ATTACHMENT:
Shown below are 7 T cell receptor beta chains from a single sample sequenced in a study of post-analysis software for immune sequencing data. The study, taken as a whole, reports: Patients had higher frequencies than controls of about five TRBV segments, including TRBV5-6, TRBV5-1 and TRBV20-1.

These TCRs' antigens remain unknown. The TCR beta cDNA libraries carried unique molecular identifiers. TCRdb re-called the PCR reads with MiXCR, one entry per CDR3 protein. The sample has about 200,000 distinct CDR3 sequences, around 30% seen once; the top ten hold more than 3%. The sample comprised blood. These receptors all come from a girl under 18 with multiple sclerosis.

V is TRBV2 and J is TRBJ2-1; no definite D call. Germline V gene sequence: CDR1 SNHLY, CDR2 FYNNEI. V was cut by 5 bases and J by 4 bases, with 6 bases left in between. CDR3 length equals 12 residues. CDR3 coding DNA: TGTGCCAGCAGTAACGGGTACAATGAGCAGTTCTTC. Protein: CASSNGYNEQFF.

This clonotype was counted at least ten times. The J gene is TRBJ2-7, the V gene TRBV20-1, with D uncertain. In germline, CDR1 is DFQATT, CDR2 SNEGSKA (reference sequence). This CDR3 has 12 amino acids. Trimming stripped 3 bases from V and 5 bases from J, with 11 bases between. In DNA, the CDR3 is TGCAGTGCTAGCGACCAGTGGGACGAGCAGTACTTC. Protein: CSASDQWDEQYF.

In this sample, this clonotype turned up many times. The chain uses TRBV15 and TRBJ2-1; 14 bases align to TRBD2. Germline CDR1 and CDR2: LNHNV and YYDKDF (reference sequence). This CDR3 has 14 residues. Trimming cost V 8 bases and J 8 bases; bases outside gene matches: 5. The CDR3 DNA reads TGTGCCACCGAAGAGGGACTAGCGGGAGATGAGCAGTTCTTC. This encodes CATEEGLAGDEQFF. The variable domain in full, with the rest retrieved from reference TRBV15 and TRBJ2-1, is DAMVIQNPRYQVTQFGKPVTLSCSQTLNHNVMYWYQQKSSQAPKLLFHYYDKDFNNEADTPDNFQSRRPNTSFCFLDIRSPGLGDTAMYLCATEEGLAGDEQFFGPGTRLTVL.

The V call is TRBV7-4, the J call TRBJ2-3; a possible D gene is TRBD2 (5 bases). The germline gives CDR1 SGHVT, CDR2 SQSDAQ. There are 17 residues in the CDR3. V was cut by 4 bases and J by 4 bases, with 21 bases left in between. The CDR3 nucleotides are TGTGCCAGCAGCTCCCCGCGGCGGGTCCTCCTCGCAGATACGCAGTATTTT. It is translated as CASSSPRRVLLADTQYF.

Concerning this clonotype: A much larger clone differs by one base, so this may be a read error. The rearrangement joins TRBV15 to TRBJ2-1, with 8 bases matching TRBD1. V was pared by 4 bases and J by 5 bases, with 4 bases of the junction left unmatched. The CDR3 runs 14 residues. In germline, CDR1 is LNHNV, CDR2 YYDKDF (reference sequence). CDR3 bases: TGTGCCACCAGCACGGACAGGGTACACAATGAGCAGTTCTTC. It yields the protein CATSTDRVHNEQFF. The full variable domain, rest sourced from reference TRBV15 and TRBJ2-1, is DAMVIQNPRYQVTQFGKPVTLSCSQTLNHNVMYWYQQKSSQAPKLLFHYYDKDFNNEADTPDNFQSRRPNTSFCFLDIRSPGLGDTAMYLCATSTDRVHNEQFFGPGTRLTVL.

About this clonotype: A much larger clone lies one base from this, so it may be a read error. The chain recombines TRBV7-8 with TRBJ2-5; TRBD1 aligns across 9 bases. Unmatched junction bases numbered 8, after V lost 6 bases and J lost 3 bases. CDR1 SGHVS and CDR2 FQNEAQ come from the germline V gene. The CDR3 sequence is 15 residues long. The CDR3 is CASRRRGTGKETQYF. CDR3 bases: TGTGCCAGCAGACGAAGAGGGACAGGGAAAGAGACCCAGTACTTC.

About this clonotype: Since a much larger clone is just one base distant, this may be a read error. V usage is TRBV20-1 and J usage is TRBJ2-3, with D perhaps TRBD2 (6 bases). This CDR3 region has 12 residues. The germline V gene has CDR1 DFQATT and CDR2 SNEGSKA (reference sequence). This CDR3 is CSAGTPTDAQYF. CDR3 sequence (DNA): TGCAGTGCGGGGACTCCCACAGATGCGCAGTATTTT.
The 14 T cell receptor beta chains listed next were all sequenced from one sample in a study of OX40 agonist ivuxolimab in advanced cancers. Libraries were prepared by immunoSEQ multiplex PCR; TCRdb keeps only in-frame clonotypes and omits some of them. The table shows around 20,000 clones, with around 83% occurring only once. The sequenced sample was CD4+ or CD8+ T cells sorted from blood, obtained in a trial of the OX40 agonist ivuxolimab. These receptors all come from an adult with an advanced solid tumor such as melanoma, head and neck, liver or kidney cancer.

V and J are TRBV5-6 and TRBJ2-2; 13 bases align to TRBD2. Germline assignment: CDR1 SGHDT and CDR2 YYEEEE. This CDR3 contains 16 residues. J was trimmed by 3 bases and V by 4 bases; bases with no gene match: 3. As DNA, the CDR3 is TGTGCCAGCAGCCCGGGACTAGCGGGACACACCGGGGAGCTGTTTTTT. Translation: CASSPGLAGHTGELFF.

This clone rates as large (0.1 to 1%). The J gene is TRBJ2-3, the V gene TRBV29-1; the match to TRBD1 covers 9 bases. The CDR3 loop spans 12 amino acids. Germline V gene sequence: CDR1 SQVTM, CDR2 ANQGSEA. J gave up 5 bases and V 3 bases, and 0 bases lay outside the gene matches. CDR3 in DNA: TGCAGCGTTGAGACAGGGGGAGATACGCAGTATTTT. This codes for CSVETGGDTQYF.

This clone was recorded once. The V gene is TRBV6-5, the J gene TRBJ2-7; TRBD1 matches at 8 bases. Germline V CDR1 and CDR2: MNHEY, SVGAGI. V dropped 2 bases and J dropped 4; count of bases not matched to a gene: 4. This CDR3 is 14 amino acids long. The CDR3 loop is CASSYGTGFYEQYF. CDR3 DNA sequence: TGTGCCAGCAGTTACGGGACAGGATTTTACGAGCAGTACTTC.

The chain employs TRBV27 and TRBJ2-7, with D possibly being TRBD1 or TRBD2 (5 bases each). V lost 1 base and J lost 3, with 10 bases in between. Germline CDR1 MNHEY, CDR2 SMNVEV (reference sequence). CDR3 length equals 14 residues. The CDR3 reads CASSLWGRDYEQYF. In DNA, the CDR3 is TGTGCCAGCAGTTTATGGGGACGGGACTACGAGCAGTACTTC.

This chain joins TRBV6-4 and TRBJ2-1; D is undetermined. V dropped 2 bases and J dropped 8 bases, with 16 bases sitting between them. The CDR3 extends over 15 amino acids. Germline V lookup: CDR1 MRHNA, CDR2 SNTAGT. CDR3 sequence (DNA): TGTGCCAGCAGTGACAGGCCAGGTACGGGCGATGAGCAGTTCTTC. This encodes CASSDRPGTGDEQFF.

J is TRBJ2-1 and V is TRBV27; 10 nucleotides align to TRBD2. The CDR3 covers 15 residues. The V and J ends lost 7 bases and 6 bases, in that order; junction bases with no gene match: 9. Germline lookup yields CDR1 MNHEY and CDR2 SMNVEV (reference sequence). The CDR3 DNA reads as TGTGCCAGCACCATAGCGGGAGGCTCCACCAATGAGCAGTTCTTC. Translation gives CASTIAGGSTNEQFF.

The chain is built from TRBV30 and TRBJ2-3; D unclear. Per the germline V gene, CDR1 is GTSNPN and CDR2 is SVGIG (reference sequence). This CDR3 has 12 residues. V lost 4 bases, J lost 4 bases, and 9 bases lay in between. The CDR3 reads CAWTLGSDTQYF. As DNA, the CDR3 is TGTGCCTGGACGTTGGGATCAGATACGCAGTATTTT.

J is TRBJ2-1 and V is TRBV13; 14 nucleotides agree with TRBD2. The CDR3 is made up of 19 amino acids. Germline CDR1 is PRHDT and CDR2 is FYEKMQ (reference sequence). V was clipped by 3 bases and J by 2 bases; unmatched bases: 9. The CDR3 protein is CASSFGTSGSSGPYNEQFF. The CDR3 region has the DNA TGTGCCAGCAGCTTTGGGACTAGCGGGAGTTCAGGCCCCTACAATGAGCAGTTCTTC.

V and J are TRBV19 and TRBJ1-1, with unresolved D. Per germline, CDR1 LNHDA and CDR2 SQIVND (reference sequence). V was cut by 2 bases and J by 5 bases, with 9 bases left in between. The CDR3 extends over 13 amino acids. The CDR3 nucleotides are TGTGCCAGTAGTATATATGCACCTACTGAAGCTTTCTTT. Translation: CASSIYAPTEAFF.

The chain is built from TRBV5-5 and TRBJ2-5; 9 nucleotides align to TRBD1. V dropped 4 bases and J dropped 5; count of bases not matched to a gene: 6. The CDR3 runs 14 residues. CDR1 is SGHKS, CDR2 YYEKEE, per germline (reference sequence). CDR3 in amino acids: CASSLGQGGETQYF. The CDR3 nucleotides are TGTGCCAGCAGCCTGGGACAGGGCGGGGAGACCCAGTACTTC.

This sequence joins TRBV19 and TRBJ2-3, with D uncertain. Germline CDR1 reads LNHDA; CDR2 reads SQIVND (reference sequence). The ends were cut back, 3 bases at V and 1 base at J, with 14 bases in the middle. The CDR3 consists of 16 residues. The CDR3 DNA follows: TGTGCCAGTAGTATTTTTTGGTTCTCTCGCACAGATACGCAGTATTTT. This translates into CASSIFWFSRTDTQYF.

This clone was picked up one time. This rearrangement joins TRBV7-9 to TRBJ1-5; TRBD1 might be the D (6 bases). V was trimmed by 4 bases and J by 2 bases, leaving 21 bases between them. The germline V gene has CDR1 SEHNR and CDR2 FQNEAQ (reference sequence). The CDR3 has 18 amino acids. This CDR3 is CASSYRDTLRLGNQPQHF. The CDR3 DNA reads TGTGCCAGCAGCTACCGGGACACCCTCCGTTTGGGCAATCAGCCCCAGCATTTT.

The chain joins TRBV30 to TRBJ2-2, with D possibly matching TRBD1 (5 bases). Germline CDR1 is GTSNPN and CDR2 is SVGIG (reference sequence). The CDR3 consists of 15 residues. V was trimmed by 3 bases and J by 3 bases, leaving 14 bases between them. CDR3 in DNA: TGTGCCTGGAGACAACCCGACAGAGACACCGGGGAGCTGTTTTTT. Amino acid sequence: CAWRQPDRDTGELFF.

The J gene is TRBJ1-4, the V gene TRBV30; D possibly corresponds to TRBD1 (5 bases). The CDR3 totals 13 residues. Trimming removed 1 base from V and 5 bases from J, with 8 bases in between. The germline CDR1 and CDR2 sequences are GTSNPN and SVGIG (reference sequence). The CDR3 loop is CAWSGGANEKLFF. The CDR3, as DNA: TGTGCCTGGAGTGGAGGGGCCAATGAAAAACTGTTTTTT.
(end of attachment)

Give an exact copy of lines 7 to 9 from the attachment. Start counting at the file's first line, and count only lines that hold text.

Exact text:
Concerning this clonotype: A much larger clone differs by one base, so this may be a read error. The rearrangement joins TRBV15 to TRBJ2-1, with 8 bases matching TRBD1. V was pared by 4 bases and J by 5 bases, with 4 bases of the junction left unmatched. The CDR3 runs 14 residues. In germline, CDR1 is LNHNV, CDR2 YYDKDF (reference sequence). CDR3 bases: TGTGCCACCAGCACGGACAGGGTACACAATGAGCAGTTCTTC. It yields the protein CATSTDRVHNEQFF. The full variable domain, rest sourced from reference TRBV15 and TRBJ2-1, is DAMVIQNPRYQVTQFGKPVTLSCSQTLNHNVMYWYQQKSSQAPKLLFHYYDKDFNNEADTPDNFQSRRPNTSFCFLDIRSPGLGDTAMYLCATSTDRVHNEQFFGPGTRLTVL.

About this clonotype: A much larger clone lies one base from this, so it may be a read error. The chain recombines TRBV7-8 with TRBJ2-5; TRBD1 aligns across 9 bases. Unmatched junction bases numbered 8, after V lost 6 bases and J lost 3 bases. CDR1 SGHVS and CDR2 FQNEAQ come from the germline V gene. The CDR3 sequence is 15 residues long. The CDR3 is CASRRRGTGKETQYF. CDR3 bases: TGTGCCAGCAGACGAAGAGGGACAGGGAAAGAGACCCAGTACTTC.

About this clonotype: Since a much larger clone is just one base distant, this may be a read error. V usage is TRBV20-1 and J usage is TRBJ2-3, with D perhaps TRBD2 (6 bases). This CDR3 region has 12 residues. The germline V gene has CDR1 DFQATT and CDR2 SNEGSKA (reference sequence). This CDR3 is CSAGTPTDAQYF. CDR3 sequence (DNA): TGCAGTGCGGGGACTCCCACAGATGCGCAGTATTTT.